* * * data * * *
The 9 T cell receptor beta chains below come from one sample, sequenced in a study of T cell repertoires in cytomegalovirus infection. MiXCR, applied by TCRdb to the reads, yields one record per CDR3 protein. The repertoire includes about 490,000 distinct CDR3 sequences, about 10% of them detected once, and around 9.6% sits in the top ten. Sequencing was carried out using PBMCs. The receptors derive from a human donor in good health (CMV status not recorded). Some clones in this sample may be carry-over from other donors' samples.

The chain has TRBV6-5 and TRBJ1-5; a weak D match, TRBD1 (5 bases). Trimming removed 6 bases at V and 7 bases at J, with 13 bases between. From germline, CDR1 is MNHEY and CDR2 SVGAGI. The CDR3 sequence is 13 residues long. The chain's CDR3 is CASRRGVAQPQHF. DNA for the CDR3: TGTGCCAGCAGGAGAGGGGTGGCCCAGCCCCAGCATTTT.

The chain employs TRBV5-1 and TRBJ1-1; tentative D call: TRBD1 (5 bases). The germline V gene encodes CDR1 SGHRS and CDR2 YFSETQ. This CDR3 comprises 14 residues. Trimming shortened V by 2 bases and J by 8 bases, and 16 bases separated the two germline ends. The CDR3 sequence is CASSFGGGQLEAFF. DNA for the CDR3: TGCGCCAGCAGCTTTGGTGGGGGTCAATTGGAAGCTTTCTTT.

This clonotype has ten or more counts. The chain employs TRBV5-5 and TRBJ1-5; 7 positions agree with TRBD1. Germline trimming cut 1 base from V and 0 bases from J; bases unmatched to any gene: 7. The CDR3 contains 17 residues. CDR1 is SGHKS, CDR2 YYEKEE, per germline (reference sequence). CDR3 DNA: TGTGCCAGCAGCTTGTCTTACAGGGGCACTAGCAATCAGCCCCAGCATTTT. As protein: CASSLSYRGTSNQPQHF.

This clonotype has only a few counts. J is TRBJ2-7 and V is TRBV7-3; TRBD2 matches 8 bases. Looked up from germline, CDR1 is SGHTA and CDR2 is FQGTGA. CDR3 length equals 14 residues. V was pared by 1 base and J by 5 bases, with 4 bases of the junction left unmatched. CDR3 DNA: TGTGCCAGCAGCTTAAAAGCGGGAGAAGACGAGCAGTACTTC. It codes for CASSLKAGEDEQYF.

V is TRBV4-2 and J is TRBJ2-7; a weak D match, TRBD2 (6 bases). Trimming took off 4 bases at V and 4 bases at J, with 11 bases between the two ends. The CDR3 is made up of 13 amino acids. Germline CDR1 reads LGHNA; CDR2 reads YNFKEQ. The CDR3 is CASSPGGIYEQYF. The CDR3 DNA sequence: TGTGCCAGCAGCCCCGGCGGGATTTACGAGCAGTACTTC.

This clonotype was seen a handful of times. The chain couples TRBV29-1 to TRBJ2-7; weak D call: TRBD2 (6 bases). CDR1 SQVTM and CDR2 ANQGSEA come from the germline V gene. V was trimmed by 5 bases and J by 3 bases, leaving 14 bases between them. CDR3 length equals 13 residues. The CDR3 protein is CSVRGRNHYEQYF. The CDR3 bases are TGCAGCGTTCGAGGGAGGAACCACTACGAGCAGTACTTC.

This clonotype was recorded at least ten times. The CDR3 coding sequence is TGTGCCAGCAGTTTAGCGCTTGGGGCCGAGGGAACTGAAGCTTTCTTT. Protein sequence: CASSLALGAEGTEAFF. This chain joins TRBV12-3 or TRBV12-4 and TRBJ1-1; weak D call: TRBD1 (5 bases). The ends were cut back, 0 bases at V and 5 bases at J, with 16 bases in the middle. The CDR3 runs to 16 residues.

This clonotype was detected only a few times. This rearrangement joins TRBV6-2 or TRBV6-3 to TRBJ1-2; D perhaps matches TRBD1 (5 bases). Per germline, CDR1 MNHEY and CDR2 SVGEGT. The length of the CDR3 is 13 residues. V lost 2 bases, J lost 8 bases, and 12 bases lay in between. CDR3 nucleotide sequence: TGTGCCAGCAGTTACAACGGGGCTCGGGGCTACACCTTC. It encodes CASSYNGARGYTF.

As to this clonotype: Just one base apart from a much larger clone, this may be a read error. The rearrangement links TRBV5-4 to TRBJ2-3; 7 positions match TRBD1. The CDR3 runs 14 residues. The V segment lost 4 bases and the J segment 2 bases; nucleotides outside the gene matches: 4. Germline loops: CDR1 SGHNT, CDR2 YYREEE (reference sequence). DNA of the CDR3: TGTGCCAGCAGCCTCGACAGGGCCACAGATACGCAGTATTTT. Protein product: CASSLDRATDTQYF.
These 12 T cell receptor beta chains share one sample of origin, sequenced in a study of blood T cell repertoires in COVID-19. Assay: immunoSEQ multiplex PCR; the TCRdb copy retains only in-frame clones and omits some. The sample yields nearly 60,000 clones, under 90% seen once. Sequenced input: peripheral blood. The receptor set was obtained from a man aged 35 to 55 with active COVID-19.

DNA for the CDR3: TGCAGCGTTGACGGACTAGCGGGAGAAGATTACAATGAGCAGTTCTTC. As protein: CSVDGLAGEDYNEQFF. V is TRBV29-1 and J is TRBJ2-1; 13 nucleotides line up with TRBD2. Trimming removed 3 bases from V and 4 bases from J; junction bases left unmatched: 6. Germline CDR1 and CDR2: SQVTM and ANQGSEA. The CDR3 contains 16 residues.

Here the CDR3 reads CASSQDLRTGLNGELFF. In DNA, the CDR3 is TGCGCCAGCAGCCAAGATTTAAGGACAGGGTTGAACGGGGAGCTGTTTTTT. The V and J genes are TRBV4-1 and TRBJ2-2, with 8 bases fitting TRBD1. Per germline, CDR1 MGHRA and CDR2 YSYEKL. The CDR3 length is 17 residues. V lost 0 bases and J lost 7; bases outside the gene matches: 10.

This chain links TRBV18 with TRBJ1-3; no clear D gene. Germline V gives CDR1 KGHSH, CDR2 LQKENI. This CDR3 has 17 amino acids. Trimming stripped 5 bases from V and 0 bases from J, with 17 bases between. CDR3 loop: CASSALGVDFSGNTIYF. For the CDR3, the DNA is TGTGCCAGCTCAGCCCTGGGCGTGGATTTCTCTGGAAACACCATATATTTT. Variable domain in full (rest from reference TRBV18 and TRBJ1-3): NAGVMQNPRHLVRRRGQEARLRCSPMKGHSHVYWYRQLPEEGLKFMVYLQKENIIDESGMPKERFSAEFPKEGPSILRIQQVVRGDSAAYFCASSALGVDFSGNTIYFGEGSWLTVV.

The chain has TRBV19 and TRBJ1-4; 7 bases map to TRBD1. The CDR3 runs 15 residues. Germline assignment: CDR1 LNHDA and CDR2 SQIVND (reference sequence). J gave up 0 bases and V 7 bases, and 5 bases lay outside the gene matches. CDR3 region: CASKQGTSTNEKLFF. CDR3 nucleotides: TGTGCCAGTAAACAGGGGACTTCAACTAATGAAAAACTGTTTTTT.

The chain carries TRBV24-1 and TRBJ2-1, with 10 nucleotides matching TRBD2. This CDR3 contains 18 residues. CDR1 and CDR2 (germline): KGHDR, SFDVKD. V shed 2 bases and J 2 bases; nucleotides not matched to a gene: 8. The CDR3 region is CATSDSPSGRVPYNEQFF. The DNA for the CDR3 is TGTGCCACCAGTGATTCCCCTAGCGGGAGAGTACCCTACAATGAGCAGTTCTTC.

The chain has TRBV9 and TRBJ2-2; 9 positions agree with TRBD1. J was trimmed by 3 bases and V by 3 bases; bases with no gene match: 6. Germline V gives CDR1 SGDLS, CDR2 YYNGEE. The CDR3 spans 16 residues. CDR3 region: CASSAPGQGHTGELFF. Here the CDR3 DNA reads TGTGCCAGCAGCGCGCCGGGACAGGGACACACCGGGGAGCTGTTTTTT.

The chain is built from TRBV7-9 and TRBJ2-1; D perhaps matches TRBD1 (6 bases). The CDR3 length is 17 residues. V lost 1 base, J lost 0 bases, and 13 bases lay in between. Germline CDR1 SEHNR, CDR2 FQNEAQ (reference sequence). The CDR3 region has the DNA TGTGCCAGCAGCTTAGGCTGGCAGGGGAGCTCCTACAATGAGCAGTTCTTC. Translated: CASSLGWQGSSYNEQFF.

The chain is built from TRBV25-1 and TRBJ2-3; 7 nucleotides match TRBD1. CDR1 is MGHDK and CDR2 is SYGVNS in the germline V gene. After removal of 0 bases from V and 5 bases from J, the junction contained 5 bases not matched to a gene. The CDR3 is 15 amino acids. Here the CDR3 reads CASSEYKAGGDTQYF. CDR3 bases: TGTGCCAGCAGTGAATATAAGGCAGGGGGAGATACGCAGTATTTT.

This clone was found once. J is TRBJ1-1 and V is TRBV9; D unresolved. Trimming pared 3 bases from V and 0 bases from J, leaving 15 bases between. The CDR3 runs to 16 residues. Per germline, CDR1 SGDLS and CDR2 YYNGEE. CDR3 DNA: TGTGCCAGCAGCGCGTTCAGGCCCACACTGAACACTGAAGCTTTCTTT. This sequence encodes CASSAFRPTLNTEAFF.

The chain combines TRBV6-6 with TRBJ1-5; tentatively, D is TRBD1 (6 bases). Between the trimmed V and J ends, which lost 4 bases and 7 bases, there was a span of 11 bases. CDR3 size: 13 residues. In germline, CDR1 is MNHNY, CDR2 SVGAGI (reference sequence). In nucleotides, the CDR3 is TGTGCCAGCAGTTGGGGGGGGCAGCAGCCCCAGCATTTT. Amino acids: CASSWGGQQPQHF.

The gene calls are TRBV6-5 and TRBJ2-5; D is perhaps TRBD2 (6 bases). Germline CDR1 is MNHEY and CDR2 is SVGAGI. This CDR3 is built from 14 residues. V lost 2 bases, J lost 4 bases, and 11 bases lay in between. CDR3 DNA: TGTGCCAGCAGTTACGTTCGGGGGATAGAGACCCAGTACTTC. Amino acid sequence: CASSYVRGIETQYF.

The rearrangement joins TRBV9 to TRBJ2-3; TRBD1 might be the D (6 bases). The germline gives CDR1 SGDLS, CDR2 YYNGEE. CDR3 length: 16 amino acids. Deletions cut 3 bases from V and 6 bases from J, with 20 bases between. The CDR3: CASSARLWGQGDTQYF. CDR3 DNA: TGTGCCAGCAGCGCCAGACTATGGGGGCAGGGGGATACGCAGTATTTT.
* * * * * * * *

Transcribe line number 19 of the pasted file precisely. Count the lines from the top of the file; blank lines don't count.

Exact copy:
The chain is built from TRBV25-1 and TRBJ2-3; 7 nucleotides match TRBD1. CDR1 is MGHDK and CDR2 is SYGVNS in the germline V gene. After removal of 0 bases from V and 5 bases from J, the junction contained 5 bases not matched to a gene. The CDR3 is 15 amino acids. Here the CDR3 reads CASSEYKAGGDTQYF. CDR3 bases: TGTGCCAGCAGTGAATATAAGGCAGGGGGAGATACGCAGTATTTT.